Sunday night brought with it the final debut of the BCS standings, the last first time that cursed formula will crunch all its numbers and spit out an initial list.
But a lot can change between now and December, which is really when the rankings start to matter. Every team still has plenty of games left on their schedule that could trip them up and drastically alter the national title landscape.
Week 9 presents a number of those potential impact games, even if it's not as loaded as the previous Saturday. Highly ranked teams face quality opponents in all corners of the nation, hoping to avoid the dreaded upset that will derail their season.
Bleacher Report's resident BCS guru, Sam Chi, compiled the five biggest impact games on the Week 9 schedule. Here's a quick preview of each one.
If Alabama wins the rest of its games this season—no matter the margin of victory—it should coast easily into the BCS National Championship game.
But for the sake of their public reputation, the Tide might need to win this game convincingly.
Tennessee is the only common opponent Alabama shares with Oregon, and when the Ducks welcomed Butch Jones' team into Autzen six weeks ago, they destroyed them by 45 points.
It's a little unfair since Tennessee is playing much better now than it was then, but unless Alabama wins in similar fashion, some voters might prefer Oregon to the Tide in next week's polls.
The Vols, for their part, won't be intimidated when they walk into Bryant-Denny Stadium. They're using a psychological ploy to avoid being pressured, referring to 'Bama only as "The Red Team" in practice this week.
Per Andrew Gribble of AL.com, Tennessee receiver "Pig" Howard said:
Mentally, just by their name, when teams hear that name or when it comes to playing against them, they’re mentally beat already before they step on the field. I give them their credit, but we’ve got warriors on our team as well. It's just going to be time to go to war.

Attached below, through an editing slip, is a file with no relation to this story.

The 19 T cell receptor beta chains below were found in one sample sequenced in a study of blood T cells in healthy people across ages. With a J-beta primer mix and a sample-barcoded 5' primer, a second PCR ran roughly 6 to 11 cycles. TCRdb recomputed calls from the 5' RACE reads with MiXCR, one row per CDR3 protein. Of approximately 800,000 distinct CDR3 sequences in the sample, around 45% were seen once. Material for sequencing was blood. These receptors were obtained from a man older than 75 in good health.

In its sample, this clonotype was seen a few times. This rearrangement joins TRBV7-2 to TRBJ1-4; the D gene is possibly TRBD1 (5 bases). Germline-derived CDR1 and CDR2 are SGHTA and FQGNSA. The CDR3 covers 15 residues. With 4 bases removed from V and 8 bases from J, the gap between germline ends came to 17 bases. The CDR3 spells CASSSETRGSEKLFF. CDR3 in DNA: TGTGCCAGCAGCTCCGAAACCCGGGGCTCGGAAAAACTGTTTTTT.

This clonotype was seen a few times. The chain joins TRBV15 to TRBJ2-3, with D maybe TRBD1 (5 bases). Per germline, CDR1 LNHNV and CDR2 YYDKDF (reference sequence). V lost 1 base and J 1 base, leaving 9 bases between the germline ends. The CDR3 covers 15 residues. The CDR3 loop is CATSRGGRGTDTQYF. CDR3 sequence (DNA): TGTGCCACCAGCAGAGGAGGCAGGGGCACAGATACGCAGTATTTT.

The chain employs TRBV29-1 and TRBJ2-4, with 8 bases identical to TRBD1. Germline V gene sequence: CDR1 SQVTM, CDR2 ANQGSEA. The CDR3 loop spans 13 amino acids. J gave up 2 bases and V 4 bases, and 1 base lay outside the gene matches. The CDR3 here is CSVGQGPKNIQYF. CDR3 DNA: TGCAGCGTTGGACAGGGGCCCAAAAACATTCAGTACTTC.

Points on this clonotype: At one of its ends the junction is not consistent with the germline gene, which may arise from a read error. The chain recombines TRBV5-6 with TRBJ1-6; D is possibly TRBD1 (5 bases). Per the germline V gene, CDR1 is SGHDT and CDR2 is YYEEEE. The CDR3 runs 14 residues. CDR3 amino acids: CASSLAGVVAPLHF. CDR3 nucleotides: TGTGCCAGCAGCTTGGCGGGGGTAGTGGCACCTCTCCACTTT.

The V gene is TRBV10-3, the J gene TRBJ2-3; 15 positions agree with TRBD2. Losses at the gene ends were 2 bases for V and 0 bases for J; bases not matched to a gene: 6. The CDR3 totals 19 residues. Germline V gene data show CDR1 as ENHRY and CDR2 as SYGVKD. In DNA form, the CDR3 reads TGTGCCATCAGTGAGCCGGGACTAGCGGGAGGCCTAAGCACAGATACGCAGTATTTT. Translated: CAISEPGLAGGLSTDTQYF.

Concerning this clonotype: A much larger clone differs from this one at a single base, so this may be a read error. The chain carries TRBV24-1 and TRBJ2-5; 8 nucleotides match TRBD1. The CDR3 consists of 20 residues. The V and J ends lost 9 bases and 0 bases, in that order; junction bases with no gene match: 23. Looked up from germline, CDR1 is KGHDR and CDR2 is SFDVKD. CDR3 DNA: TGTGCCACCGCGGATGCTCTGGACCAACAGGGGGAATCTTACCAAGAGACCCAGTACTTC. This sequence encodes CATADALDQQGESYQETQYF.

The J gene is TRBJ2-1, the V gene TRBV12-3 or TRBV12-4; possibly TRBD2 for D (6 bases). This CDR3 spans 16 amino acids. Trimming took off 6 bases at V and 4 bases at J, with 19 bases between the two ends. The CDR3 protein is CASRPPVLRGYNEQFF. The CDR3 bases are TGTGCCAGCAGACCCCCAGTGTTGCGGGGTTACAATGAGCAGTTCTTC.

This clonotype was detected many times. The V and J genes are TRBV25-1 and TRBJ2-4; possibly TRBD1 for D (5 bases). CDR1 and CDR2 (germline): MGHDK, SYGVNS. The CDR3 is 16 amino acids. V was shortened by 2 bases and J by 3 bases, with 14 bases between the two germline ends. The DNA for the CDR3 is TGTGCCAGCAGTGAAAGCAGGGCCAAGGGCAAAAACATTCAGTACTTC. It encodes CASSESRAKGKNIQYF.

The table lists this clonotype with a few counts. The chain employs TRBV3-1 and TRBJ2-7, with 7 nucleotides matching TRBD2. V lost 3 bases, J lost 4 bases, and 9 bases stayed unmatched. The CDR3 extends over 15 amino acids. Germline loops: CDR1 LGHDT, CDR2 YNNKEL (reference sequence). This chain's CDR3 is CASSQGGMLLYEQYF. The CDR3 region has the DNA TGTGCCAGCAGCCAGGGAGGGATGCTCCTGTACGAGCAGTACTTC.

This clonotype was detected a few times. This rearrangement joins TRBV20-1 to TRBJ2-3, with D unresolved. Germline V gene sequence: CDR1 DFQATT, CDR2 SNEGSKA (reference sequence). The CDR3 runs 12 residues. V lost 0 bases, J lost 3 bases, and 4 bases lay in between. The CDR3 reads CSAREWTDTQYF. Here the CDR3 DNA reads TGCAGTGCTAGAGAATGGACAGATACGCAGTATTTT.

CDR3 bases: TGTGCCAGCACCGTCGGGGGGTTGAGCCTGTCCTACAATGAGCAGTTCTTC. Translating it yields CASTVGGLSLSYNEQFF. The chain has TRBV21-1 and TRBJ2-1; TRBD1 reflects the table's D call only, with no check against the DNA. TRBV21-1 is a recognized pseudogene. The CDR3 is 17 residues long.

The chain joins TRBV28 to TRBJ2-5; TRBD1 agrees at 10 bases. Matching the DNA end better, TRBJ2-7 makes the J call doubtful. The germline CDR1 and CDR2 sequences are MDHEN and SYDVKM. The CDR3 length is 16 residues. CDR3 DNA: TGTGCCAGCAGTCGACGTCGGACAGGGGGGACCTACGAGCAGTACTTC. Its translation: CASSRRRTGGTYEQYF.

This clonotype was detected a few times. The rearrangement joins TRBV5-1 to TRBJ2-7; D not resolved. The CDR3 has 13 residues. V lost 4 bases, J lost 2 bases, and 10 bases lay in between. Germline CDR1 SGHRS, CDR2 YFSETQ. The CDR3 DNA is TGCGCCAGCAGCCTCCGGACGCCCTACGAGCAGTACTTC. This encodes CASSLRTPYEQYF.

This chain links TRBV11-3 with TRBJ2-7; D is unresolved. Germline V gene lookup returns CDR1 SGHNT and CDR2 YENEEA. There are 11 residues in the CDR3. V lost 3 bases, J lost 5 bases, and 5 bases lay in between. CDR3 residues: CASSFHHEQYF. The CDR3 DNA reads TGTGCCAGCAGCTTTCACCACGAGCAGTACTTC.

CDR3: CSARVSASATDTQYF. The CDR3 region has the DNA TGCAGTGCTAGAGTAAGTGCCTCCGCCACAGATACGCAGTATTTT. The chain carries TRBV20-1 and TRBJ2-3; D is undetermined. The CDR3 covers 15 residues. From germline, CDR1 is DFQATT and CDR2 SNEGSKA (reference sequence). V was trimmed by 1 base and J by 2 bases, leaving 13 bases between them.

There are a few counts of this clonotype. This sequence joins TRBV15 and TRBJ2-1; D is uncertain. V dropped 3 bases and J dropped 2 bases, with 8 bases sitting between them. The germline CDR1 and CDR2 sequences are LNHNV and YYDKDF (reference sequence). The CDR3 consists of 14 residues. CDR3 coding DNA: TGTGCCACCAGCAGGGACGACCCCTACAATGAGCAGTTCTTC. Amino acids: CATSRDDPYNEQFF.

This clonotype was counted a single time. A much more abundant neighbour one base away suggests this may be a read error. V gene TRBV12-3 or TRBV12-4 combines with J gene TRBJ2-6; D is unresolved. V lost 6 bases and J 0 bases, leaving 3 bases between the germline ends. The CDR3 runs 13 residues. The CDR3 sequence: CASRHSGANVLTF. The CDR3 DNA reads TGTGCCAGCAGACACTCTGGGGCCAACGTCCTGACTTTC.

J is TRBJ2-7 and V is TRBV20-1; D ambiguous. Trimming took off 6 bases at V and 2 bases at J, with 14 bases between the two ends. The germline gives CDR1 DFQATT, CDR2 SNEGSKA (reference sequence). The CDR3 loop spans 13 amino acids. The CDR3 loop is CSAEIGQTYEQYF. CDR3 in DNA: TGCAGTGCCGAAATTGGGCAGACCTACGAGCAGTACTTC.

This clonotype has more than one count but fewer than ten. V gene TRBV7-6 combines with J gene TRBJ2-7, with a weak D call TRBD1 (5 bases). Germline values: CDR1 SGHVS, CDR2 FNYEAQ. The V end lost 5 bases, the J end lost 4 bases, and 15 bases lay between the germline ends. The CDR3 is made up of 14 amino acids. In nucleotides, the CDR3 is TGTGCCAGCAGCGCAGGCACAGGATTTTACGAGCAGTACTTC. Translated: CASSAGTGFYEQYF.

Tennessee is brimming with confidence and won't back down from the challenge in Tuscaloosa.
The Vols don't have the bodies to win, but even making this a four-quarter game could have major BCS implications and give Oregon an outside shot at flirting with No. 1.
Texas Tech will be truly tested for the first time this season, taking its show on the road to play a one-loss Oklahoma team in Norman.
This game is an important diagnostic for the Red Raiders, who have done everything their schedule has demanded of them but still haven't proven themselves a legitimate BCS contender.
This game will finally tell us something about their chances.
First-year head coach Kliff Kingsbury has been successful at every stop of his career, and he has not tuned out some of the criticism about his team's lofty top-10 ranking.
"I know he takes it personally," said tight end Jace Amaro, according to Mike Graham of the Dallas Morning News. "You can see it in his eyes. He gets mad like if he’s actually a player."
Will that energy translate from coach to player and onto the field? It might need to. Oklahoma's defensive front seven is (by far) the best Texas Tech has seen this season, and the Raiders will need some sort of adrenaline boost to handle it in the trenches.
Oklahoma is playing for respect here too, having not faced a quality opponent since laying an egg against Texas. The Raiders aren't the only team who will play this game with fire.
Oregon State has looked remarkably good since losing to FCS Eastern Washington in Week 1, and this is its first chance to repent for that upset.